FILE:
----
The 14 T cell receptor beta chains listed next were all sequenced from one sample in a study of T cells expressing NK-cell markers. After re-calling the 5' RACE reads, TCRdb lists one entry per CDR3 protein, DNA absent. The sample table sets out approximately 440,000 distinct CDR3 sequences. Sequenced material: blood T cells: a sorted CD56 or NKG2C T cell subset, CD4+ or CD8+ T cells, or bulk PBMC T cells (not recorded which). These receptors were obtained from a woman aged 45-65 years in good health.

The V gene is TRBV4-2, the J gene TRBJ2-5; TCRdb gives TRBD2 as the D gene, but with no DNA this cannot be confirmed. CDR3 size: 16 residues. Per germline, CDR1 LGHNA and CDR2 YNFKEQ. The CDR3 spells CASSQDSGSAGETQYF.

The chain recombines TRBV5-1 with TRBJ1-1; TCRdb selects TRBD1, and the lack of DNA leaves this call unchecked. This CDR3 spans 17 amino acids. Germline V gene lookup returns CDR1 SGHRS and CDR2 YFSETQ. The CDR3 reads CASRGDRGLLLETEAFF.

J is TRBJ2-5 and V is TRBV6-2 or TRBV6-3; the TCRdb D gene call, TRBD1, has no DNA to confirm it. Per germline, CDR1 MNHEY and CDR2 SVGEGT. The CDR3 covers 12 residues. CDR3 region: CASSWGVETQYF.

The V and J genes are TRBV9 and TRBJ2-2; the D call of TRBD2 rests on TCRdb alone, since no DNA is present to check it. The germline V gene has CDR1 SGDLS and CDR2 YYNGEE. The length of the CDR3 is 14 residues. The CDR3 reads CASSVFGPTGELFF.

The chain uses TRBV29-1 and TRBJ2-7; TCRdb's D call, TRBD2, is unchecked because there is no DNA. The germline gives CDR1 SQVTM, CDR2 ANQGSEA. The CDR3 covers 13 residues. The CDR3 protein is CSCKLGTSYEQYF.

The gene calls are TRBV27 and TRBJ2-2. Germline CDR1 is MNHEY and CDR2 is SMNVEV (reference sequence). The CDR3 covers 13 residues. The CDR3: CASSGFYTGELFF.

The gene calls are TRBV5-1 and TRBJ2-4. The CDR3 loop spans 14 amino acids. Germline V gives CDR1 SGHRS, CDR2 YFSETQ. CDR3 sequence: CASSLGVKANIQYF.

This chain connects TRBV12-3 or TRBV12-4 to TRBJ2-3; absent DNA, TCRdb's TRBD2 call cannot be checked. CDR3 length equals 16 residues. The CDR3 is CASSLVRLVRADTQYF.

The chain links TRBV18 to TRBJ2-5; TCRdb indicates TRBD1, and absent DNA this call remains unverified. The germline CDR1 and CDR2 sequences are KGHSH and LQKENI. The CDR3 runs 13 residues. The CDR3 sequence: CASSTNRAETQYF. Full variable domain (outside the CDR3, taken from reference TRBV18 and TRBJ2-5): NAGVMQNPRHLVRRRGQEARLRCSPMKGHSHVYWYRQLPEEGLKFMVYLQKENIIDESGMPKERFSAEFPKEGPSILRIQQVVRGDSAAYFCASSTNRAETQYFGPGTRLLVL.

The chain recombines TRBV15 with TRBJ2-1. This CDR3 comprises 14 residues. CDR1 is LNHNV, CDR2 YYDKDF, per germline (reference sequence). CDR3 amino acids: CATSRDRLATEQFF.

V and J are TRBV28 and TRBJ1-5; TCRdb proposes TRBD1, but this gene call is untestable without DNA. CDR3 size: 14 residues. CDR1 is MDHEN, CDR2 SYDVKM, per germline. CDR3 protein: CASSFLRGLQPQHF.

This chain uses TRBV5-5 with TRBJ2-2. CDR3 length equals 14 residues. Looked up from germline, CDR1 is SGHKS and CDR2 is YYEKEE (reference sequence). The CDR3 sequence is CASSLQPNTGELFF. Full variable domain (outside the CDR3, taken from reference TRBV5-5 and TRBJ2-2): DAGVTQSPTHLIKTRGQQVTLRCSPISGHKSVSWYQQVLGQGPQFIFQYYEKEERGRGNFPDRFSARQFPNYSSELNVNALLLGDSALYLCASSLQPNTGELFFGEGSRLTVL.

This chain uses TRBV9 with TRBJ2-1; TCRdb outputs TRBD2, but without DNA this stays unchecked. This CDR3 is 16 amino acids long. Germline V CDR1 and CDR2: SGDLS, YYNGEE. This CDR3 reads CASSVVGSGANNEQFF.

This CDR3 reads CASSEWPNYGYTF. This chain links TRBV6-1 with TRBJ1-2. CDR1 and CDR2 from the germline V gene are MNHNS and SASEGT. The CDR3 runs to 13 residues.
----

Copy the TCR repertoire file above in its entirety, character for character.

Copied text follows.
The 14 T cell receptor beta chains listed next were all sequenced from one sample in a study of T cells expressing NK-cell markers. After re-calling the 5' RACE reads, TCRdb lists one entry per CDR3 protein, DNA absent. The sample table sets out approximately 440,000 distinct CDR3 sequences. Sequenced material: blood T cells: a sorted CD56 or NKG2C T cell subset, CD4+ or CD8+ T cells, or bulk PBMC T cells (not recorded which). These receptors were obtained from a woman aged 45-65 years in good health.

The V gene is TRBV4-2, the J gene TRBJ2-5; TCRdb gives TRBD2 as the D gene, but with no DNA this cannot be confirmed. CDR3 size: 16 residues. Per germline, CDR1 LGHNA and CDR2 YNFKEQ. The CDR3 spells CASSQDSGSAGETQYF.

The chain recombines TRBV5-1 with TRBJ1-1; TCRdb selects TRBD1, and the lack of DNA leaves this call unchecked. This CDR3 spans 17 amino acids. Germline V gene lookup returns CDR1 SGHRS and CDR2 YFSETQ. The CDR3 reads CASRGDRGLLLETEAFF.

J is TRBJ2-5 and V is TRBV6-2 or TRBV6-3; the TCRdb D gene call, TRBD1, has no DNA to confirm it. Per germline, CDR1 MNHEY and CDR2 SVGEGT. The CDR3 covers 12 residues. CDR3 region: CASSWGVETQYF.

The V and J genes are TRBV9 and TRBJ2-2; the D call of TRBD2 rests on TCRdb alone, since no DNA is present to check it. The germline V gene has CDR1 SGDLS and CDR2 YYNGEE. The length of the CDR3 is 14 residues. The CDR3 reads CASSVFGPTGELFF.

The chain uses TRBV29-1 and TRBJ2-7; TCRdb's D call, TRBD2, is unchecked because there is no DNA. The germline gives CDR1 SQVTM, CDR2 ANQGSEA. The CDR3 covers 13 residues. The CDR3 protein is CSCKLGTSYEQYF.

The gene calls are TRBV27 and TRBJ2-2. Germline CDR1 is MNHEY and CDR2 is SMNVEV (reference sequence). The CDR3 covers 13 residues. The CDR3: CASSGFYTGELFF.

The gene calls are TRBV5-1 and TRBJ2-4. The CDR3 loop spans 14 amino acids. Germline V gives CDR1 SGHRS, CDR2 YFSETQ. CDR3 sequence: CASSLGVKANIQYF.

This chain connects TRBV12-3 or TRBV12-4 to TRBJ2-3; absent DNA, TCRdb's TRBD2 call cannot be checked. CDR3 length equals 16 residues. The CDR3 is CASSLVRLVRADTQYF.

The chain links TRBV18 to TRBJ2-5; TCRdb indicates TRBD1, and absent DNA this call remains unverified. The germline CDR1 and CDR2 sequences are KGHSH and LQKENI. The CDR3 runs 13 residues. The CDR3 sequence: CASSTNRAETQYF. Full variable domain (outside the CDR3, taken from reference TRBV18 and TRBJ2-5): NAGVMQNPRHLVRRRGQEARLRCSPMKGHSHVYWYRQLPEEGLKFMVYLQKENIIDESGMPKERFSAEFPKEGPSILRIQQVVRGDSAAYFCASSTNRAETQYFGPGTRLLVL.

The chain recombines TRBV15 with TRBJ2-1. This CDR3 comprises 14 residues. CDR1 is LNHNV, CDR2 YYDKDF, per germline (reference sequence). CDR3 amino acids: CATSRDRLATEQFF.

V and J are TRBV28 and TRBJ1-5; TCRdb proposes TRBD1, but this gene call is untestable without DNA. CDR3 size: 14 residues. CDR1 is MDHEN, CDR2 SYDVKM, per germline. CDR3 protein: CASSFLRGLQPQHF.

This chain uses TRBV5-5 with TRBJ2-2. CDR3 length equals 14 residues. Looked up from germline, CDR1 is SGHKS and CDR2 is YYEKEE (reference sequence). The CDR3 sequence is CASSLQPNTGELFF. Full variable domain (outside the CDR3, taken from reference TRBV5-5 and TRBJ2-2): DAGVTQSPTHLIKTRGQQVTLRCSPISGHKSVSWYQQVLGQGPQFIFQYYEKEERGRGNFPDRFSARQFPNYSSELNVNALLLGDSALYLCASSLQPNTGELFFGEGSRLTVL.

This chain uses TRBV9 with TRBJ2-1; TCRdb outputs TRBD2, but without DNA this stays unchecked. This CDR3 is 16 amino acids long. Germline V CDR1 and CDR2: SGDLS, YYNGEE. This CDR3 reads CASSVVGSGANNEQFF.

This CDR3 reads CASSEWPNYGYTF. This chain links TRBV6-1 with TRBJ1-2. CDR1 and CDR2 from the germline V gene are MNHNS and SASEGT. The CDR3 runs to 13 residues.